Confocals produce an image in quite a different way from wide-field fluorescence
scopes. Rather than exciting the entire field at once, the light
is focused into a very small spot and this is scanned across the
sample and an image is built up. This may sound like quite a strange
way of making an image, what is the point?
The key part of the confocal
is the pinhole. Notice that only the light from the focal
passes through the pinhole to the detector. The light from
just below the focal plane (follow the dotted red lines) is
mainly blocked. Same for the light from just above (follow
the blue dotted lines).
By blocking the light from outside the focal plane confocals
have good z-axis resolution and are great for imaging thick
samples because the haze from out of focus objects is mostly
Confocal microscopes are much more complex than widefield systems. They
consist of a normal microscope with the confocal bit stuck on the side.
This shows the basics of a system: Lasers
are used for excitation. The laser beam comes into the system, and
is reflected by the dichroic. Next, two scanning mirrors
move the beam in a raster (like writing on a page) across the sample.
The fluorescence light
than passes back through the objective and is descanned (ie reflects
off both scanning mirrors). The light then passes through the dichroic
and pinhole to the PMT (photomultiplier tube) detector. There are really
lens and mirrors involved and our systems all have 3 PMT for 3 different
The improved resolution in the z-axis makes 3D imaging with confocals very
successful. The basis of 3D imaging is to take several images at
different positions along the z-axis. . .
There are lots of things to adjust to get a good
confocal image . . .
These might make more sense when you have used a confocal a little bit,
but hopefully this explains some of the principles -
The power of each laser line can be controlled using AOTFs
(acousto-optical tunable filters). These let through between
0 and 100% of the light from a particular laser line. Rather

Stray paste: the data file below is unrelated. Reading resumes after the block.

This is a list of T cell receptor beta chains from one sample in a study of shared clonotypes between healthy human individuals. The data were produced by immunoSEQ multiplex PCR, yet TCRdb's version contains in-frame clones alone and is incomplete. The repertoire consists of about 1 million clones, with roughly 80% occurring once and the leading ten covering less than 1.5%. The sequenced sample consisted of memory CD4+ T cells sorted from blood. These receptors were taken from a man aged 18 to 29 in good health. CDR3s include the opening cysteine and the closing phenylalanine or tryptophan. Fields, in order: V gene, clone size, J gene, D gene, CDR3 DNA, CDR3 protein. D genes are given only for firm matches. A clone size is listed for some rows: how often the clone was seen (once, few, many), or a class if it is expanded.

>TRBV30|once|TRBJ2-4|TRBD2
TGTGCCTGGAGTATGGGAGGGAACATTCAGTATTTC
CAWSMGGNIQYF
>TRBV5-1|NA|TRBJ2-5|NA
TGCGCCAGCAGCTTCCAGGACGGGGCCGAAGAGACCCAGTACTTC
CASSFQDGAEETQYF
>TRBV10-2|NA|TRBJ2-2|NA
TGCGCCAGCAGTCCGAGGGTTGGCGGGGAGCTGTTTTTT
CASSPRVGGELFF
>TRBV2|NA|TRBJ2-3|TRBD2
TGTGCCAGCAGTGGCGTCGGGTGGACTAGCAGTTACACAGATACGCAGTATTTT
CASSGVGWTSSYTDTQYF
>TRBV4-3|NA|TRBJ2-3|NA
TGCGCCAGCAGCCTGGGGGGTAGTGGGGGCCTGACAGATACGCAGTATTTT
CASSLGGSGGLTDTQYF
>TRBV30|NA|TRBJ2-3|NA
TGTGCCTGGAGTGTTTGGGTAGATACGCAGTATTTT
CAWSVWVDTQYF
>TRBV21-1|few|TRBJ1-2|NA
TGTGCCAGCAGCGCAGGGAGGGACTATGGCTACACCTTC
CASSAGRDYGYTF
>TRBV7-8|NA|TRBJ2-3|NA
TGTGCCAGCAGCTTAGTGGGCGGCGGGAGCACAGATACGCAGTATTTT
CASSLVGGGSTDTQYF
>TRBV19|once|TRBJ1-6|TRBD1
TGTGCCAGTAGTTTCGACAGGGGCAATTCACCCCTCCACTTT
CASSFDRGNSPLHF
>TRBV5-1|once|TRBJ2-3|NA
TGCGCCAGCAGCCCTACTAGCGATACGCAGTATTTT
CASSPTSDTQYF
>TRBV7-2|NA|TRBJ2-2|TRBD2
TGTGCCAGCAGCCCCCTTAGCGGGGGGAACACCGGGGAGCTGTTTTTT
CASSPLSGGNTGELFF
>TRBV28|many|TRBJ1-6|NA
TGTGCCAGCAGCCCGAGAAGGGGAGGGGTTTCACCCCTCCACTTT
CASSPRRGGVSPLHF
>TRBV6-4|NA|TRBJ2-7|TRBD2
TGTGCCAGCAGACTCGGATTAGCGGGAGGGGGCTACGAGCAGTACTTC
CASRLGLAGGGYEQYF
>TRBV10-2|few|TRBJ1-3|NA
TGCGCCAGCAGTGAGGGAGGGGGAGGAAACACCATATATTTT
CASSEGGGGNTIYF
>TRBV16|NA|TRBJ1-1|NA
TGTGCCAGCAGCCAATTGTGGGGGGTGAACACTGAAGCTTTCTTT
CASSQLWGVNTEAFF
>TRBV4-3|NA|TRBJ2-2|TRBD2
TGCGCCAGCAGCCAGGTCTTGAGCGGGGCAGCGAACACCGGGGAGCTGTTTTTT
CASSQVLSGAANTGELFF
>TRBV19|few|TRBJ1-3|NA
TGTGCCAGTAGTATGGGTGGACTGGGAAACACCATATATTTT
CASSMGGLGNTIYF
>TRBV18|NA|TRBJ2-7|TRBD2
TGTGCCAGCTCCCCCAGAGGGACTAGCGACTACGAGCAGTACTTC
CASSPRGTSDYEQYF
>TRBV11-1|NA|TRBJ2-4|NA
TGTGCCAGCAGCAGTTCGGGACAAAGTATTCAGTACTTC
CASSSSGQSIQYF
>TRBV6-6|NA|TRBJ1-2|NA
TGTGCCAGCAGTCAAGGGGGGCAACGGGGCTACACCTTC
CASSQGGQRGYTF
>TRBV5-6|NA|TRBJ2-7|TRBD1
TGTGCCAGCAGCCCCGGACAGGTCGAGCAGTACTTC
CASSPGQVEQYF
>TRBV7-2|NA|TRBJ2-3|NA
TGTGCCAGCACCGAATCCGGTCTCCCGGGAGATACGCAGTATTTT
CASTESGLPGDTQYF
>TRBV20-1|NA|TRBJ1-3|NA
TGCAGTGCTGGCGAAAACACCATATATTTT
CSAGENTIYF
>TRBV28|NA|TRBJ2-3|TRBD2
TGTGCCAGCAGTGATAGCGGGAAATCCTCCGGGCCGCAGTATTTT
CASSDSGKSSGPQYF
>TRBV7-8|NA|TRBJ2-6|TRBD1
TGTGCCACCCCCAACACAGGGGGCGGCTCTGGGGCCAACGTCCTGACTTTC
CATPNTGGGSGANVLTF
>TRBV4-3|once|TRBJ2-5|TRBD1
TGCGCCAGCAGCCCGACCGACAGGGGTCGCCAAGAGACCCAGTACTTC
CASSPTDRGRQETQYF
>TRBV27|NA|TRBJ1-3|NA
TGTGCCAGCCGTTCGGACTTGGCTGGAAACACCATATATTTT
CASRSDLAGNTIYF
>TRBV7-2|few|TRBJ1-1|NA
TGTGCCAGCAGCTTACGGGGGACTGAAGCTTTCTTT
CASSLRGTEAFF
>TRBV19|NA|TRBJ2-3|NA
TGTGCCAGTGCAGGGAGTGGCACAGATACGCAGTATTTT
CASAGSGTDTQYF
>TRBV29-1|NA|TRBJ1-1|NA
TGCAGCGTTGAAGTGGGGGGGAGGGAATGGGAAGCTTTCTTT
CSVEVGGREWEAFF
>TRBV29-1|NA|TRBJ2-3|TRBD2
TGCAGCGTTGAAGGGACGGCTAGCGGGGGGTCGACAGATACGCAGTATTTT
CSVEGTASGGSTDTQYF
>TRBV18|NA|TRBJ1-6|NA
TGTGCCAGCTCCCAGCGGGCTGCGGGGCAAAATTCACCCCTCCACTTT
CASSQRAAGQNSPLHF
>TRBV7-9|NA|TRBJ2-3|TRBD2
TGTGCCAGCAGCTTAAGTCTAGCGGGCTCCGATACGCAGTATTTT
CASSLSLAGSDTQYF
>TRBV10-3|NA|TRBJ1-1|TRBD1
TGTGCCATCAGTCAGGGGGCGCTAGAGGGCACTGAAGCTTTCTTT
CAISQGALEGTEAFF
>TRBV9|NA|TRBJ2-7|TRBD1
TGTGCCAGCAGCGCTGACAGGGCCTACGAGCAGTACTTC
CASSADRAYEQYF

than changing how much light the lasers produce (many are either
on or off),
faster and gives finer control to adjust how much is let through
the AOTF to the sample.
Because a confocal microscope is imaging only a thin slice through your sample,
it is important to be imaging the correct thin slice.
the wrong word to use here as the confocal is always technically in focus.
It is a fine adjustment in the z-axis that is
You can make the scanning mirrors sweep a smaller area giving
you a zoomed-in image with the same number of pixels.
In many situations it is true zoom,
but only to a point. It is better to use the 100x objective
zoom in 10x with the 10x objective.
This effects the brightness (ie amount of light you collect),
slice thickness and resolution. A bigger pinhole increases
What is best? Try and use Airy Unit 1 if you can, if your sample
with a slightly larger pinhole.
|Gain and offset
These effect the sensitivity and background level of the
detectors (the PMTs).
Increasing the gain makes the PMT more sensitive and so your
sample look brighter. Reducing the offset reduces the background
Confocals usually have a special display mode (lookup
table) that helps you set these. Adjust the gain so just a
few pixels are the max colour, reduce the offset so the background
is about 50% the 0 colour. This ensures you have the full range
of brightness within your image.
Confocal images are often somewhat noisy and averaging helps
to reduce the noise. Line averaging of 4 means each line
is scanned 4 times and the 4 scans of each pixel are averaged.
Try and few values and see what the minimum
gives you a good image. Line averaging somewhere between 2
and 8 are the most common choices.
|Number of pixels
The same area can be scanned with a different number of lines
512 by 512 is a common starting point. This means the image is made up of 512 lines
and each line consists of 512 pixels.
Isn't more better? Sometimes.
At some point the number of pixels saturates the resolution
the system, and of course it is slower and makes the files